The data dependent switching utilized in one-bit DAC 52 delivers charge to summing junction 76 on both clock phases. More particularly, the data dependent switching utilized insures that each of the switches 100, 104, 108 and 110 is closed during each clock cycle, regardless of the state of the input data. Thus, double sampling operation is obtained, and double the charge is transferred to summing junction 76 in comparison with prior art circuits which transfer charge on only one clock phase. This permits the size of the capacitors 70 and 72 to be reduced by a factor of two, while obtaining the same charge transfer as prior art circuits.
A clock (not shown) utilized in the sigma delta modulator of FIG. 2 generates clock phase 1 and clock phase 2, which are nonoverlapping in time. The one-bit DAC of the present invention requires that the input data from comparator 58 change state between clock phases.
In the switched capacitor input circuit 82, the positive side of the input signal is connected through a switch 120 to a first lead of a capacitor 122. A negative side of the input signal is connected through a switch 124 to a first lead of a capacitor 126. The positive side of the input signal is connected through a switch 128 to the first lead of capacitor 126, and the negative side of the input signal is connected through a switch 130 to the first lead of capacitor 122. Switches 128 and 130 are controlled by clock phase 1, and switches 120 and 124 are controlled by clock phase 2. A second lead of capacitor 122 is connected through a switch 132 to the inverting input 106 of operational amplifier 78 and through a switch 134 to the noninverting input 102 of operational amplifier 78. A second lead of capacitor 126 is connected through a switch 136 to the noninverting input 102 and through a switch 138 to the inverting input 106. Switches 132 and 136 are controlled by clock phase 1, and switches 134 and 138 are controlled by clock phase 2. The input circuit 82 delivers charge from the capacitors 122 and 126 to the summing junction 76 on both clock phases. Thus, charge is delivered to the summing junction 76 by input circuit 82 and one-bit DAC 52 at the same times on both clock phases. This prevents large voltage excursions at the output of the integrator 56 and permits larger dynamic ranges to be achieved.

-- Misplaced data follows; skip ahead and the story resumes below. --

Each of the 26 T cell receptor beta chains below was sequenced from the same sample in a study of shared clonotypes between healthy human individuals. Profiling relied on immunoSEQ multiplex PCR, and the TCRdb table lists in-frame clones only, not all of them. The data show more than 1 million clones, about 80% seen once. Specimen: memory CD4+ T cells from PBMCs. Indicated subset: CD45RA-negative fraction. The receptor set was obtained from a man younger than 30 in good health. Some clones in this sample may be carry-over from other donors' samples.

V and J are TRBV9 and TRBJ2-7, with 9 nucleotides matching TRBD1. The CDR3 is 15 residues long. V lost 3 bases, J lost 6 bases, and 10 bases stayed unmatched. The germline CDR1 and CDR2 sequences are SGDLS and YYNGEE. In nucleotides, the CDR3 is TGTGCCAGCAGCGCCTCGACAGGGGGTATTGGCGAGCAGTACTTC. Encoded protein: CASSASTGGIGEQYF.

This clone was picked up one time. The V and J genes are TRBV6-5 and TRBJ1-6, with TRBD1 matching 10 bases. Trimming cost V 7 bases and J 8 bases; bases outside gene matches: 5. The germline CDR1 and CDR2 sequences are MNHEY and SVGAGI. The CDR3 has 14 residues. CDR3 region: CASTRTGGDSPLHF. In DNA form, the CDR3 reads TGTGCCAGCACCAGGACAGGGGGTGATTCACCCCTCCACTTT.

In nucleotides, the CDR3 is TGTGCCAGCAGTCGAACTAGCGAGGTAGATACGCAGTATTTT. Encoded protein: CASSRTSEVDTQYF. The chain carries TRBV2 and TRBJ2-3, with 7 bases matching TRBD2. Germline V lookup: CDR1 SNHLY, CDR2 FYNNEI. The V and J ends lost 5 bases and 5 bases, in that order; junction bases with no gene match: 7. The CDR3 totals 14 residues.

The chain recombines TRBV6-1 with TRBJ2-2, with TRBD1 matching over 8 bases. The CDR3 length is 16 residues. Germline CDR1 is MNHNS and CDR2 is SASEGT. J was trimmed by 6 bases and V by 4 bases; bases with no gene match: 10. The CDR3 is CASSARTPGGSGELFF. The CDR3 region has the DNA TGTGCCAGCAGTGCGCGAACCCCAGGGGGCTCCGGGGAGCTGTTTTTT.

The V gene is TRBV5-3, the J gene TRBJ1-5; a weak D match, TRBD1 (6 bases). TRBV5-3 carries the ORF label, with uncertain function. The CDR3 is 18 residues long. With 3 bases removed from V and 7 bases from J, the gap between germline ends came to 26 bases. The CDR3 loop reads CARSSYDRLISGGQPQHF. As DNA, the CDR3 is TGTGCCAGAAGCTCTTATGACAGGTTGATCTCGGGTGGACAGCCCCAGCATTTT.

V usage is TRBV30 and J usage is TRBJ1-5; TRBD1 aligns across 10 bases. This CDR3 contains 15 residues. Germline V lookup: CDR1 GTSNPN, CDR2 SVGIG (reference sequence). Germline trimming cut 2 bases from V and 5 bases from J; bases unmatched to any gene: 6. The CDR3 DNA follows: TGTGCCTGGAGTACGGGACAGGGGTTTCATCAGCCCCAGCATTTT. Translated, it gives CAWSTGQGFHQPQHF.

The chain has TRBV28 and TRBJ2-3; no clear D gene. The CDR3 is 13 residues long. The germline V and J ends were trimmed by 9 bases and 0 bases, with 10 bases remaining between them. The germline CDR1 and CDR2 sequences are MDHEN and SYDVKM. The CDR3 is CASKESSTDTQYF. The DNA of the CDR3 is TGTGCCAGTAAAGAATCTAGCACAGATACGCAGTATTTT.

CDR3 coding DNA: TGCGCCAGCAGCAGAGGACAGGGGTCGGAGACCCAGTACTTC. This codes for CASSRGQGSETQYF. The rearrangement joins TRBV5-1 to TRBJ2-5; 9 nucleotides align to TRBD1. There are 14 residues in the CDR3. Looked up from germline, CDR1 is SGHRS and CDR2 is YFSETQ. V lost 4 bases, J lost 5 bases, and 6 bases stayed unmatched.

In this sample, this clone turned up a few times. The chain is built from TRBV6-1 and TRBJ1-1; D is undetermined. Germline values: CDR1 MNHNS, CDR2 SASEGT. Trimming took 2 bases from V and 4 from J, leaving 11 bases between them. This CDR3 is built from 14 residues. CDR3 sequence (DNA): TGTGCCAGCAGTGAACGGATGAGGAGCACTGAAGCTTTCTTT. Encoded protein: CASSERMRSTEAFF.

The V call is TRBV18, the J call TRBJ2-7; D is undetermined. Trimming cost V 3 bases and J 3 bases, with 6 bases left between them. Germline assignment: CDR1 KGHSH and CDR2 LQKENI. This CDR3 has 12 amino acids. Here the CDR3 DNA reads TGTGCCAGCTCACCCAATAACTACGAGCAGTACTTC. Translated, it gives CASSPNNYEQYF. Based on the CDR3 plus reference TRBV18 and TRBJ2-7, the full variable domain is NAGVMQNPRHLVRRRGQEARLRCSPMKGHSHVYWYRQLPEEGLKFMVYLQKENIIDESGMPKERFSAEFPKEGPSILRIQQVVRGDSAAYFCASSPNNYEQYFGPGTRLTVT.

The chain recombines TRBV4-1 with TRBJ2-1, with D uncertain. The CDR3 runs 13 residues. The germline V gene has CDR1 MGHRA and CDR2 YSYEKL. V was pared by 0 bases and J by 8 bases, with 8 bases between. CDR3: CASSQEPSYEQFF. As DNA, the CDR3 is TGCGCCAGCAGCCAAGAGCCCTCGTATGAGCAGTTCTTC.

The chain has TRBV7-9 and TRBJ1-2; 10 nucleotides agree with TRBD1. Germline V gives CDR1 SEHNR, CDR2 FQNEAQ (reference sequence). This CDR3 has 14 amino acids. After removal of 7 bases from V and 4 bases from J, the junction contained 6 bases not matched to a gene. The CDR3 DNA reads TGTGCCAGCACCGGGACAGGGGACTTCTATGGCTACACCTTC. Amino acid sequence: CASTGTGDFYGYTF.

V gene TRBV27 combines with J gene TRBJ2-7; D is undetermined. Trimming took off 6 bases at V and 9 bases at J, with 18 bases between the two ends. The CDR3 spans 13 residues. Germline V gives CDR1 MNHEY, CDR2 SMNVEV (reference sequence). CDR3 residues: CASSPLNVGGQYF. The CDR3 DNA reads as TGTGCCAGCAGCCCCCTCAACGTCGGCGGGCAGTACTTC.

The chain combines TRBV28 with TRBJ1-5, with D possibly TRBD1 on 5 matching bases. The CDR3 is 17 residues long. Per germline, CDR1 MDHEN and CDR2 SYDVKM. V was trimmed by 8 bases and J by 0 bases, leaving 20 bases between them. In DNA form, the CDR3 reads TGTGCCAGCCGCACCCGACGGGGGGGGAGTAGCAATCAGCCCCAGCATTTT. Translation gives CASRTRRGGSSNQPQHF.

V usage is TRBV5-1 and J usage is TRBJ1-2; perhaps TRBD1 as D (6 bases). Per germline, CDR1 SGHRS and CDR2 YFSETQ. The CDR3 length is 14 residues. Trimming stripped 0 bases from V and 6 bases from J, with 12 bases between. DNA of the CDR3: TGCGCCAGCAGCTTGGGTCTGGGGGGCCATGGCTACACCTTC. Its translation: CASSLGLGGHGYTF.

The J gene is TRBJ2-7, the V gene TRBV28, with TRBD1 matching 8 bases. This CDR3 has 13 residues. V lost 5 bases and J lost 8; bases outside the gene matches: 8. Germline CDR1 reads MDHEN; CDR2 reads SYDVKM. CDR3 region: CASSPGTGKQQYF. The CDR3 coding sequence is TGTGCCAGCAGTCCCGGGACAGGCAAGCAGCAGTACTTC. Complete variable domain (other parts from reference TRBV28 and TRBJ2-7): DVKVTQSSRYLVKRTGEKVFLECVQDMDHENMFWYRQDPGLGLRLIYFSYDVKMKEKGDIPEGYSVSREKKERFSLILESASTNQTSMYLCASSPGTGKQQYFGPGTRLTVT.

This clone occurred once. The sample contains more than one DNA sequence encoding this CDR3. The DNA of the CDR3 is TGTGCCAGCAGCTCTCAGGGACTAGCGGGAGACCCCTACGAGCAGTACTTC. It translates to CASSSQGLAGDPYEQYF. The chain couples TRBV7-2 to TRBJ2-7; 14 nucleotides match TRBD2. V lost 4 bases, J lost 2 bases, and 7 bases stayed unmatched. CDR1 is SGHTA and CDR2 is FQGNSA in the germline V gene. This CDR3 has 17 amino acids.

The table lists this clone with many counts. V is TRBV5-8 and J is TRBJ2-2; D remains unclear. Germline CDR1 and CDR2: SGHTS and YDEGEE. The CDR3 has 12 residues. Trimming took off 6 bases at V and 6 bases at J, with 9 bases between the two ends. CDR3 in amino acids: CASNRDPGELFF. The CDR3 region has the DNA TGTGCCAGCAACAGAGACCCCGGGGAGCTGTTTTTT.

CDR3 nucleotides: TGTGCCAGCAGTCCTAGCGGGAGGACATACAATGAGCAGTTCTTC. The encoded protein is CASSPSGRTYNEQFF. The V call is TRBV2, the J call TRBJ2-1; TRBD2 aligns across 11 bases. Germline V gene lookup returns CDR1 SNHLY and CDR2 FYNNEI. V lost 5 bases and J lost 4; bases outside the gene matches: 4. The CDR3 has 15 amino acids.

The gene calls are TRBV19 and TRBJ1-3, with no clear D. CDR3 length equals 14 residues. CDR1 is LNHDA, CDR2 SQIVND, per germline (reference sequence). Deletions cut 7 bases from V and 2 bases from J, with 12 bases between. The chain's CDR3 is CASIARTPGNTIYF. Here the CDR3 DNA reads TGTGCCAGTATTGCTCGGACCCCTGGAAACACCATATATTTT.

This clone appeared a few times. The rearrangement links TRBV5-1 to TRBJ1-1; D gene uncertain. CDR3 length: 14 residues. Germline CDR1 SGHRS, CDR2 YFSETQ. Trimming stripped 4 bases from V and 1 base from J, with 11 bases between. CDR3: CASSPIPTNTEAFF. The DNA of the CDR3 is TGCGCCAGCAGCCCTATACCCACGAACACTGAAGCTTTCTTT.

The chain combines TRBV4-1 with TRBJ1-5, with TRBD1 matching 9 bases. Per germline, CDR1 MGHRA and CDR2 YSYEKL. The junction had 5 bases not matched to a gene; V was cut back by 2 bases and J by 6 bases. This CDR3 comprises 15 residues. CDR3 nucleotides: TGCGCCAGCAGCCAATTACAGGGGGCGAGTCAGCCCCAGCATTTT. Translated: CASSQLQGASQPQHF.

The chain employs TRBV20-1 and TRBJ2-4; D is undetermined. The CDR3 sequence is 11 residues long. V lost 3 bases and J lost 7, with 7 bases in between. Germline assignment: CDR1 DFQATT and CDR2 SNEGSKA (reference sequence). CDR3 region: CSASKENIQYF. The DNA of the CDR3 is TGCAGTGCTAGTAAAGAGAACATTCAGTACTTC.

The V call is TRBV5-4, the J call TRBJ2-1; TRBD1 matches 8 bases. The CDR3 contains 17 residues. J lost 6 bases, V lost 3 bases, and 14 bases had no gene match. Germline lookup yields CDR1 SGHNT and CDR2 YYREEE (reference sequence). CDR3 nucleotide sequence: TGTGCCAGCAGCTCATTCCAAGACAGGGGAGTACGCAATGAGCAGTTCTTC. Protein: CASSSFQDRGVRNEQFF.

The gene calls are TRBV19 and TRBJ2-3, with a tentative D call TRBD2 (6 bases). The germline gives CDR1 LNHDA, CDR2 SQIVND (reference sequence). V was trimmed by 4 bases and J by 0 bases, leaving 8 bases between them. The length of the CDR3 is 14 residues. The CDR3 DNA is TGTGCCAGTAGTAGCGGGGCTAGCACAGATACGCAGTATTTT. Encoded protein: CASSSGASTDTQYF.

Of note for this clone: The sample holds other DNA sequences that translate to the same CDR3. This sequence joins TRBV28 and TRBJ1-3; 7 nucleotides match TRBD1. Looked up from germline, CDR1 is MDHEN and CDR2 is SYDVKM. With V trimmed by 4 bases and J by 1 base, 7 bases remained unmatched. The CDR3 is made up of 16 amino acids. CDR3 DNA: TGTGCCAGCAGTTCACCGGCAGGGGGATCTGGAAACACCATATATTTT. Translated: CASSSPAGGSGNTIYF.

While there have been shown and described what are at present considered the preferred embodiments of the present invention, which have been disclosed by way of example only, it will be obvious to those skilled in the art that various changes and modifications may be made therein without departing from the spirit and scope of the invention as presented above and as defined by the appended claims and equivalents thereto.
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|U.S. Classification||341/143, 341/150|
|International Classification||H03H19/00, H03M3/02|
|Cooperative Classification||H03M3/464, H03M3/34, H03M3/342|
|Jun 7, 1993||AS||Assignment|
Owner name: ANALOG DEVICES INC.
Free format text: ASSIGNMENT OF ASSIGNORS INTEREST;ASSIGNOR:FERGUSON, PAUL F., JR.;REEL/FRAME:006588/0812
Effective date: 19930526